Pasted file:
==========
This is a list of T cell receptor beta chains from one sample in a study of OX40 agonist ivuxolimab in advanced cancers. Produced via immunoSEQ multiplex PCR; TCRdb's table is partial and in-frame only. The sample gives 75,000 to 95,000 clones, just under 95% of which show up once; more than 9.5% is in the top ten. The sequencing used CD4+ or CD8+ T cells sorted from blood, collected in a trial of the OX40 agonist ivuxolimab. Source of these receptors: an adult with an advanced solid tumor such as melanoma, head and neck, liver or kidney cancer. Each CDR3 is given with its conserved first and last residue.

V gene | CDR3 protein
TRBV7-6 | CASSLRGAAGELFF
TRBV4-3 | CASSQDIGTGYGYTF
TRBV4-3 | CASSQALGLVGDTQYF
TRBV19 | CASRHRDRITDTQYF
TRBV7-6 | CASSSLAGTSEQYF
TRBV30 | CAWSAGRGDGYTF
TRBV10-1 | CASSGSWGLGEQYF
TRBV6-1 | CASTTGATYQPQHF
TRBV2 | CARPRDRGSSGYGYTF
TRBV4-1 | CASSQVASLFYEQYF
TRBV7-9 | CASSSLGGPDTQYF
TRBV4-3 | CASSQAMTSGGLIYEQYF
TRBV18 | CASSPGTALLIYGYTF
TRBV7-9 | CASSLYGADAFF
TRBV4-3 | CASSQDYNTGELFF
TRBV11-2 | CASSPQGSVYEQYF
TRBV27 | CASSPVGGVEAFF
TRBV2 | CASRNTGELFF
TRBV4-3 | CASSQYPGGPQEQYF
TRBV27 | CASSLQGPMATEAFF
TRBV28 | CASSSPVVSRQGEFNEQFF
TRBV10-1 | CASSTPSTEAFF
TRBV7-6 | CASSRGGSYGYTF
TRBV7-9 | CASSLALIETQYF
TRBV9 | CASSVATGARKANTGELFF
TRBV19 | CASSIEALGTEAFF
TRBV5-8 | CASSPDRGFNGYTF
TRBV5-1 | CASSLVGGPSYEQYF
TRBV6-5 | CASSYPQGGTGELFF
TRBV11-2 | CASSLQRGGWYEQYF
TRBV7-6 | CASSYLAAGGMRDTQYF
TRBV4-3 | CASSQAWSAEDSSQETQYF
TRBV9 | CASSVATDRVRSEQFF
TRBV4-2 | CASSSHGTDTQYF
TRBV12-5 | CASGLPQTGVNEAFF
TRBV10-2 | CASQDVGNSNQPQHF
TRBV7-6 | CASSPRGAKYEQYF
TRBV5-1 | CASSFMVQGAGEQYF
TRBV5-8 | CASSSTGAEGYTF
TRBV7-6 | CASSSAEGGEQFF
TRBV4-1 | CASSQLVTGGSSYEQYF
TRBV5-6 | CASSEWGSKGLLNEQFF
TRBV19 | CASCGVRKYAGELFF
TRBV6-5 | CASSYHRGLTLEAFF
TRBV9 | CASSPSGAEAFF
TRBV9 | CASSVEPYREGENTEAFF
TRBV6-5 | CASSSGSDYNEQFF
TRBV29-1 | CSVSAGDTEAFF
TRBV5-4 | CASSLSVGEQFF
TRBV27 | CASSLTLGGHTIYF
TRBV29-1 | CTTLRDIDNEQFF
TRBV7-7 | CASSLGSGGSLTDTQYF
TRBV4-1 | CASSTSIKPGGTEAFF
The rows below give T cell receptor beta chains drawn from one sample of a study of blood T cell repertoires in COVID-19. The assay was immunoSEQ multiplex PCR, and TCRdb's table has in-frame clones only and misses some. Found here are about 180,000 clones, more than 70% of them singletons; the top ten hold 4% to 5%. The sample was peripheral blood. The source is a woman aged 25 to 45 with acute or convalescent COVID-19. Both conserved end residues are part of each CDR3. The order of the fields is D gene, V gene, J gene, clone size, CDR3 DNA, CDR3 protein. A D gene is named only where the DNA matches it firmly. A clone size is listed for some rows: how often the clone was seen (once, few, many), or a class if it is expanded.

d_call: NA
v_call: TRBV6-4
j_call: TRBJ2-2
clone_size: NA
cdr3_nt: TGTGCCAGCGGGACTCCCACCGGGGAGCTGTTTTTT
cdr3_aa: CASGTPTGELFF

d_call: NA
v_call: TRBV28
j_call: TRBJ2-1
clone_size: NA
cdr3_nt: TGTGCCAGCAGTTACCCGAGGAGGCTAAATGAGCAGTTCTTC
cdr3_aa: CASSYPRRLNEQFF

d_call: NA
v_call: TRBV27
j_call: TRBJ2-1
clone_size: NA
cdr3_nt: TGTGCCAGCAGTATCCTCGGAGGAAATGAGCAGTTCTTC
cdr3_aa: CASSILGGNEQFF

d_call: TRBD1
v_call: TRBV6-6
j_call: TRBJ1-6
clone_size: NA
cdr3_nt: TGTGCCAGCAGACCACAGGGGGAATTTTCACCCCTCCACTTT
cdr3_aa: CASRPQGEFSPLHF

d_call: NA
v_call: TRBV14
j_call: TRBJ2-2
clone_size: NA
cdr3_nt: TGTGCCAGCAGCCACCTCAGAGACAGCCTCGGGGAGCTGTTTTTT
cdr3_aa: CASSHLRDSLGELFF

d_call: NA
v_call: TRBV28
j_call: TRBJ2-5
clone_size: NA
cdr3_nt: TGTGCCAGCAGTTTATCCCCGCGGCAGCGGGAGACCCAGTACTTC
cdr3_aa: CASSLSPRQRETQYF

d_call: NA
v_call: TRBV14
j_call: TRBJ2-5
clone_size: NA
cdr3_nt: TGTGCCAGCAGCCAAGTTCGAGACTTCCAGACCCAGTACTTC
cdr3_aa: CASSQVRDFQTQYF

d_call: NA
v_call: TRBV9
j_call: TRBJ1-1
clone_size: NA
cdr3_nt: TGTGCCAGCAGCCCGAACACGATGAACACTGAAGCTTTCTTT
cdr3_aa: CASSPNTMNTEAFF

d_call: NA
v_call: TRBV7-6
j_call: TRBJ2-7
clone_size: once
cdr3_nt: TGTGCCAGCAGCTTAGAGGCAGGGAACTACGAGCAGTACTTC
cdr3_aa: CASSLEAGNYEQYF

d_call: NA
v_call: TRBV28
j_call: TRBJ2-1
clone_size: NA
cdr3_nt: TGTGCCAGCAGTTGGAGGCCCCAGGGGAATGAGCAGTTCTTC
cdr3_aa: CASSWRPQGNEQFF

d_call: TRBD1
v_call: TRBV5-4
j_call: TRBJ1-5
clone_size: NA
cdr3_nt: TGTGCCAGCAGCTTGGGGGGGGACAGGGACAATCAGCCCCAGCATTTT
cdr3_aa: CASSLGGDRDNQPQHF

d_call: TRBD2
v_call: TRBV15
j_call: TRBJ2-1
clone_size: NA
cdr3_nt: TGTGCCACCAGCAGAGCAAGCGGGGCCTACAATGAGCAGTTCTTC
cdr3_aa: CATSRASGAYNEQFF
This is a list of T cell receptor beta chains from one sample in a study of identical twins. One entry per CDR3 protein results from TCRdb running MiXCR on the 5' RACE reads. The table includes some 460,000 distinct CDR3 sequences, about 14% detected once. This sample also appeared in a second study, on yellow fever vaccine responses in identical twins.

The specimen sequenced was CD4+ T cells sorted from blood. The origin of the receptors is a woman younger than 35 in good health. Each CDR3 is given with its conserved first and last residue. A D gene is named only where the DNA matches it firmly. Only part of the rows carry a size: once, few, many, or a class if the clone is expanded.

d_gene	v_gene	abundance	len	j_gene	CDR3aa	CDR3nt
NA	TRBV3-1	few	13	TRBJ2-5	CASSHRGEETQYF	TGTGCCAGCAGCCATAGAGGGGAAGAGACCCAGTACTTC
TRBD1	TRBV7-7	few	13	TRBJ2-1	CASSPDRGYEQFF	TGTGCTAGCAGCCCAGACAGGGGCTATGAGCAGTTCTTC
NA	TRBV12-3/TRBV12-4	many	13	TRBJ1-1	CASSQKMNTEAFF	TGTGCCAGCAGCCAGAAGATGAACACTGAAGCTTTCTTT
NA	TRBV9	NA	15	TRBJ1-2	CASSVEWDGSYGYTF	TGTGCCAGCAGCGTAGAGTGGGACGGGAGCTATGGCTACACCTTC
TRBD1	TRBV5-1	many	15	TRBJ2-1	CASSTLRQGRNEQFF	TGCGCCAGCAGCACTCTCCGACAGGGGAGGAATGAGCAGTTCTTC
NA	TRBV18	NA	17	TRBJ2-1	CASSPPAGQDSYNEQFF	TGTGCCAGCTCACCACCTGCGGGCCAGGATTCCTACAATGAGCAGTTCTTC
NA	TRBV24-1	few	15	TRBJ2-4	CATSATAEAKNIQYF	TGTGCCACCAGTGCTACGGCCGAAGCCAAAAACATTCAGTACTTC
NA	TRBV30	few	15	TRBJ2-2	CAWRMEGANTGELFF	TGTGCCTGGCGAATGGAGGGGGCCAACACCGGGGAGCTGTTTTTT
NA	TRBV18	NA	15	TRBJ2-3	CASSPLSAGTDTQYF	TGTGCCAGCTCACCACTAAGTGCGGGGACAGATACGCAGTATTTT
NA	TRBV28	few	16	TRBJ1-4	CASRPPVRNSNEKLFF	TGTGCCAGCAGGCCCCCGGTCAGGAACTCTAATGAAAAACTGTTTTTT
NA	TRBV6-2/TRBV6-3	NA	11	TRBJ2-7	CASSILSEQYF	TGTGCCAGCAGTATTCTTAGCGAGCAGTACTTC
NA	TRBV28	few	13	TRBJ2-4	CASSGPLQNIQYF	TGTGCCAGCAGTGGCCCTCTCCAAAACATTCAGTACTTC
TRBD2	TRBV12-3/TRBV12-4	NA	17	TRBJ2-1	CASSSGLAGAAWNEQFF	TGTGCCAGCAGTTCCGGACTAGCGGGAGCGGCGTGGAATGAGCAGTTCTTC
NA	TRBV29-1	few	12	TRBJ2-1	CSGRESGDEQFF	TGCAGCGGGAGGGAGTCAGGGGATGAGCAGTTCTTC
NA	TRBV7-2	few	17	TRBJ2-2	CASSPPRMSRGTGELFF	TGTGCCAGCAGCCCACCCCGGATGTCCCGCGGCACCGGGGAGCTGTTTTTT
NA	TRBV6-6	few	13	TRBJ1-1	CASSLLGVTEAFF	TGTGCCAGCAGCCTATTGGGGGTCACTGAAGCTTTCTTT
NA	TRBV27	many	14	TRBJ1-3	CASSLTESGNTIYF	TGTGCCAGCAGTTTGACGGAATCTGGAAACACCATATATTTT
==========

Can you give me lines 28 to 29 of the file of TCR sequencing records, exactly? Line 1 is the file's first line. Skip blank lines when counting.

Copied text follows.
TRBV19 | CASSIEALGTEAFF
TRBV5-8 | CASSPDRGFNGYTF